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Wednesday, November 21, 2012


Found out someone formerly from work is now with BPI, where my dad used to work. I suddenly got nostalgic for 80s-style vanilla milkshakes! These were a treat for me back in the day. I would tag along to his workplace and he would bring me to 1851, their in-house club/resto where he would order for me some heavenly vanilla goodness and frothy whipped cream bliss!

When he was still in private practice, he would also take my siblings and I to another club on weekends. After swimming, I would have my (yes, you guessed it) milkshake (!) with either a burger and chips or a grilled cheese or ham-and-cheese sandwich. It was something I looked forward to. For a brief period, I associated milkshakes with joy and security, and bonding with my dad.

One day, I had an accident. I was grabbing some clothes to change into after school, and I pulled too hard on something and my entire cabinet (no, I did not have a closet back then) fell on top of me.  I yelled, cried and prayed loudly. I thought I was about die. I don't want to die! I kept repeating this, while the tears kept soaking my shirt. The help came but it wasn't immediate. One of our helpers thought it was odd that the house was so quiet, (yes, thank God I was a loud kid!) so she decided to investigate. She found me buried under the cabinet.

I thought I was okay, and I felt relieved help had come, but my arm was swollen. When my grandma found out what happened, she rushed me to the hospital. Pupunta tayong Makati Med, she said. My thought was...Makati Med? Milkshake!!!!  I kid you not. 

So after all the tests were done, it was found out the nerves in my right wrist had died, and that it would take months of rehab before I could write again. Which was okay since I was only in prep. I realize now that it was a blessing that my little arm slipped in the gap between the cabinet door and the cabinet, propping the cabinet an inch or two from the ground. If none of my body parts and/or clothes got caught somehow, the entire cabinet would have fallen on top of me, with the lower possibility of air. If help had come too late, I might have suffocated. There would have been no more Frannie. No more milkshakes at 1851, Floating Island, or the club.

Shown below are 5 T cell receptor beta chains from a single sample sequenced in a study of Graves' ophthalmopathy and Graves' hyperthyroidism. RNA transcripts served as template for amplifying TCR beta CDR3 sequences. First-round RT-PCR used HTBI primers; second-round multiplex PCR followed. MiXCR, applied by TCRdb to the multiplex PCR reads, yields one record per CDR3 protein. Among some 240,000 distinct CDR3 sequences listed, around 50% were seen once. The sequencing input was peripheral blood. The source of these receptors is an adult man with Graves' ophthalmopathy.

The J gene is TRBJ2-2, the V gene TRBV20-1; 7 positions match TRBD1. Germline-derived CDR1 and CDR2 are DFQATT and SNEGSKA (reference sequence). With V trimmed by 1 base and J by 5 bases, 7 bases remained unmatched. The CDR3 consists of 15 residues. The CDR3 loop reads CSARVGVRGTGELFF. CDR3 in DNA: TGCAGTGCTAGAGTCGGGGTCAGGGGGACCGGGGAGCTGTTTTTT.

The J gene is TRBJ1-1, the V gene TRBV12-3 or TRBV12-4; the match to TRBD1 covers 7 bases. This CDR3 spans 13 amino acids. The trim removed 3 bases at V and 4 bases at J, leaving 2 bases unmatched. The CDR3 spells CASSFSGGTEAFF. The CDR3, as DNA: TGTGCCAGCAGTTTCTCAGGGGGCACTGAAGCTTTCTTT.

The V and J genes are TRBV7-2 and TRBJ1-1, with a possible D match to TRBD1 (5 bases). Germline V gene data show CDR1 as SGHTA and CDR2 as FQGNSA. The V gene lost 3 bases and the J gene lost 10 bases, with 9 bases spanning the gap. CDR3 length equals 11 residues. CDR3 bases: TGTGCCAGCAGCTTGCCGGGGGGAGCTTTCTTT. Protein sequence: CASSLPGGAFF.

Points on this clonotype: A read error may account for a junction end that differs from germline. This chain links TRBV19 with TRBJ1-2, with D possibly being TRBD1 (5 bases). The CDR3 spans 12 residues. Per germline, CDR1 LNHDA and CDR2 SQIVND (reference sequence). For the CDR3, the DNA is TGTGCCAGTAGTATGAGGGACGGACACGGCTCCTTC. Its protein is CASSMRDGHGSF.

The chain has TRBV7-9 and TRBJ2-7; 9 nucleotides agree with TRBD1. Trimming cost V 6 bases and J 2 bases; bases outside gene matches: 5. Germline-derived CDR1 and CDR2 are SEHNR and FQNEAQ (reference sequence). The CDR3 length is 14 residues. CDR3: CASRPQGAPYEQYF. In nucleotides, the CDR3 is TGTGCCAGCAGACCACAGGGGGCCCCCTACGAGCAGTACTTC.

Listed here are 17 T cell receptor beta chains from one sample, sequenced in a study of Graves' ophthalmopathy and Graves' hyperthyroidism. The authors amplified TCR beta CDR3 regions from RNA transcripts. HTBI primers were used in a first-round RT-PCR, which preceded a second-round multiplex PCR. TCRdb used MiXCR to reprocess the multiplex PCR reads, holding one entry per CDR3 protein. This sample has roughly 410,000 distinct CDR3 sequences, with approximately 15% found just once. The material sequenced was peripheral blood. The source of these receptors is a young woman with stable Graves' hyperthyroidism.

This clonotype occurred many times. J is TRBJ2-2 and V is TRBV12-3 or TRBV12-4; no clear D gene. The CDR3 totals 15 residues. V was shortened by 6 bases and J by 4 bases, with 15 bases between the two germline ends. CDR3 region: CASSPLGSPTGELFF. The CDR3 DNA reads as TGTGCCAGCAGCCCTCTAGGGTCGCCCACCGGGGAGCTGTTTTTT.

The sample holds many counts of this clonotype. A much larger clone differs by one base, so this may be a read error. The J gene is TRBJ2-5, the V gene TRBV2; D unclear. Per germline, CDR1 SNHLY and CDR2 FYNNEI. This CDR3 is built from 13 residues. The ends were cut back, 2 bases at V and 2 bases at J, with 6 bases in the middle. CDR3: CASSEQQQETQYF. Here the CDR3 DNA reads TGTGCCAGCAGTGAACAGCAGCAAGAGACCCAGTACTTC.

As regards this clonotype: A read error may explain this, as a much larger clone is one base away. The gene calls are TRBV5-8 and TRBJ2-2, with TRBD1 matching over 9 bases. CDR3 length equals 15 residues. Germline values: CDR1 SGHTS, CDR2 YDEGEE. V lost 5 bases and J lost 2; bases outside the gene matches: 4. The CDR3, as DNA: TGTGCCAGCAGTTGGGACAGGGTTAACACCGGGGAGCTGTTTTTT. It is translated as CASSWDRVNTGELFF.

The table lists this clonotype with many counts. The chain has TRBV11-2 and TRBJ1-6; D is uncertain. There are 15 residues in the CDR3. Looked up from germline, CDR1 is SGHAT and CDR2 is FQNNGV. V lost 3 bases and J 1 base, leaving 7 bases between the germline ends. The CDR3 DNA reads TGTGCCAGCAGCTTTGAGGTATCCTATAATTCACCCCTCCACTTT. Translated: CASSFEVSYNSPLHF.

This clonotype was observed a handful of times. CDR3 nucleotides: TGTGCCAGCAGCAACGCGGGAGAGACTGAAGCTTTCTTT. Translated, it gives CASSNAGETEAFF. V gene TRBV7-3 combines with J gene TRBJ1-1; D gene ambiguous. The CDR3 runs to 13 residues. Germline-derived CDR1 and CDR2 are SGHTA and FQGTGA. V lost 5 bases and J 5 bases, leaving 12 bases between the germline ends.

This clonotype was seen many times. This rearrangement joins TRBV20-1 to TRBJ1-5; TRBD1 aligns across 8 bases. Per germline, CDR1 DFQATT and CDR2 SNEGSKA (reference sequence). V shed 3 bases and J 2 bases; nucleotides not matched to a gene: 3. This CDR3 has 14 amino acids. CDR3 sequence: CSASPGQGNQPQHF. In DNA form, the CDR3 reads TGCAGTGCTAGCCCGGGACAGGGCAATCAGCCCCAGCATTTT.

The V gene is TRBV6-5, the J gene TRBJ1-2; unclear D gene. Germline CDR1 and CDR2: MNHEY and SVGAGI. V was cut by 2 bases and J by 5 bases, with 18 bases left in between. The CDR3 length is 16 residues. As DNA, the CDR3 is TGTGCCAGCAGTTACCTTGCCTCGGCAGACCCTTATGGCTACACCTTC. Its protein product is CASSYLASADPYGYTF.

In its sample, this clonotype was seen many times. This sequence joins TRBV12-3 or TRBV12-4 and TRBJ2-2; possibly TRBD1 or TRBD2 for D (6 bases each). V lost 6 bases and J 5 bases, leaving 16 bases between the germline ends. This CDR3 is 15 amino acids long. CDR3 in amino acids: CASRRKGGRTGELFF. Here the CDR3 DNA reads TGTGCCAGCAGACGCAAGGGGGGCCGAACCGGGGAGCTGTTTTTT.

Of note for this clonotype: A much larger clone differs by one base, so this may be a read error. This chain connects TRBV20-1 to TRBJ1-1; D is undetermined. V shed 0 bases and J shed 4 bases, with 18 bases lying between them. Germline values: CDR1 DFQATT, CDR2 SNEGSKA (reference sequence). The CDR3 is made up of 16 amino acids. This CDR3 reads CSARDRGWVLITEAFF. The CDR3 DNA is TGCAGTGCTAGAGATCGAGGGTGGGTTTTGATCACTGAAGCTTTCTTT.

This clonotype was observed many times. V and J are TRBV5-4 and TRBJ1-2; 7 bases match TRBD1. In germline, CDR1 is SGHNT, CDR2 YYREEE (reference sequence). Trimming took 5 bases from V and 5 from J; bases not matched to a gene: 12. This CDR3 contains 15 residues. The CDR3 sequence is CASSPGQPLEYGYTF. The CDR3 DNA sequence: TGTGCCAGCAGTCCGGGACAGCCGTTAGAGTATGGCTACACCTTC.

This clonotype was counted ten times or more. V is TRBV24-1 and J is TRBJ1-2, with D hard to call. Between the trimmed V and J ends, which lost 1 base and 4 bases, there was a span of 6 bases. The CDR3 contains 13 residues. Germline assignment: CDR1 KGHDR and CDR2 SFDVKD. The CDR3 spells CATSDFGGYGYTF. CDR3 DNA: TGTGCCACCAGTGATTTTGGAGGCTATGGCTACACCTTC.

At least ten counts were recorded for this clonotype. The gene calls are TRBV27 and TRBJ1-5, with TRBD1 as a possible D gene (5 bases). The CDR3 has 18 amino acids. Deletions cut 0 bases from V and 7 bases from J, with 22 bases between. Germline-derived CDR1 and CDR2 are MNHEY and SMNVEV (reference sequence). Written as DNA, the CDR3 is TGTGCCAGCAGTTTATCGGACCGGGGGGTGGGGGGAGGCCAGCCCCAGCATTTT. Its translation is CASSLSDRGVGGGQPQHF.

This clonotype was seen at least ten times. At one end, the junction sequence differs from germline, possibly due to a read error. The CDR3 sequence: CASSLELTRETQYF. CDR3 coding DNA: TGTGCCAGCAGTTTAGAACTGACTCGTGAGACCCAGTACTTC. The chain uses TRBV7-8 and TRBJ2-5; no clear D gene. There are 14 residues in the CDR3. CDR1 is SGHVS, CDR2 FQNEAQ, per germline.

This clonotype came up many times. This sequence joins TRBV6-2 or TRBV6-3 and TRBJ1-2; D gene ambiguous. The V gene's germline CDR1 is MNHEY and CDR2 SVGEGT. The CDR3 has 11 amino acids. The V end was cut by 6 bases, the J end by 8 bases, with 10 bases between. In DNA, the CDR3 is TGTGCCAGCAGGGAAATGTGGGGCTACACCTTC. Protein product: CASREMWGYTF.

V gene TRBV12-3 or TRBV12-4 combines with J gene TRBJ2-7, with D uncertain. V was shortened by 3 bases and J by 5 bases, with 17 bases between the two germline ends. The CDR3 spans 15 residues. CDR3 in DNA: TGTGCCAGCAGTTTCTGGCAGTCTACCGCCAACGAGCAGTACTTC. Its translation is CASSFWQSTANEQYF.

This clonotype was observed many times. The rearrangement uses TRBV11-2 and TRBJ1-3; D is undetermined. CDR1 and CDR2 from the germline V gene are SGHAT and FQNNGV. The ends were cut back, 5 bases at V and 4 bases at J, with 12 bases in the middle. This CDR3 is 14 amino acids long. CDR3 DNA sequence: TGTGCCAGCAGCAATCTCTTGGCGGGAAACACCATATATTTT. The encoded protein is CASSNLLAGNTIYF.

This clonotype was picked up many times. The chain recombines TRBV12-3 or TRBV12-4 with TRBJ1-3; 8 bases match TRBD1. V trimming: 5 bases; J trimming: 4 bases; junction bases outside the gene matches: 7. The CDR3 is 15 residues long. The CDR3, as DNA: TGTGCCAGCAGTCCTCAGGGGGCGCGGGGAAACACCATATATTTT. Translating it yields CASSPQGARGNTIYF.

A couple of years after the accident, the country experienced a shift from a dictatorship to a fledgling democracy. My dad had no desire to enter politics, but the woman who became president told him she needed good people in government who would not shirk a call of duty. All incumbents were removed from office and she would be appointing officers-in-charge for the different municipalities and cities while the elections were being prepared. He meant to stay as OIC for only a few months, but the months became years until the first election in 1988. Someone from work said, What kind of madness has gotten into you? 

The season of our regular milkshake dates had finally run its course. No, milkshakes hadn't gone out of style just yet, to be replaced by mocha frappuccinos and bottomless iced tea. But my dad suddenly got busier. Apparently, when you are in public office, even your weekends aren't yours. But I hated that feeling, of that fateful Saturday,  ready to go in my swimming gear, with my extra clothes in tow, only to be told we weren't going. 

And yes, milkshakes aren't in anymore. But I'm glad I can do something about that!

Here's a humble, raw take on my my childhood favorite vanilla milkshake. Any suggestions to make it more frothy would be super! 

Ode to the 80s Vanilla Shake
(1 serving)

2-3 frozen ripe bananas (peel the banana and place in a freezer bag in the freezer)
half a fresh banana 
nut mylk (Any nut mylk will do, but for this recipe, I used 1/2 c soaked, then dehydrated sesame seeds, plus 1 1/2 cups water, run through a blender, then strained. Save the remainder left on the strainer for breads)
cinnammon to taste
1 vanilla bean
4 pitted dates or 2 tablespoons honey (or to taste)

Blend the nut mylk and the vanilla bean in a high speed blender.

Strain through a nut mylk bag/cheese cloth/strainer.

Pour the strained nut mylk back into the blender and add the frozen bananas and fresh banana, along with the cinnamon with pitted dates/honey. Blend again.


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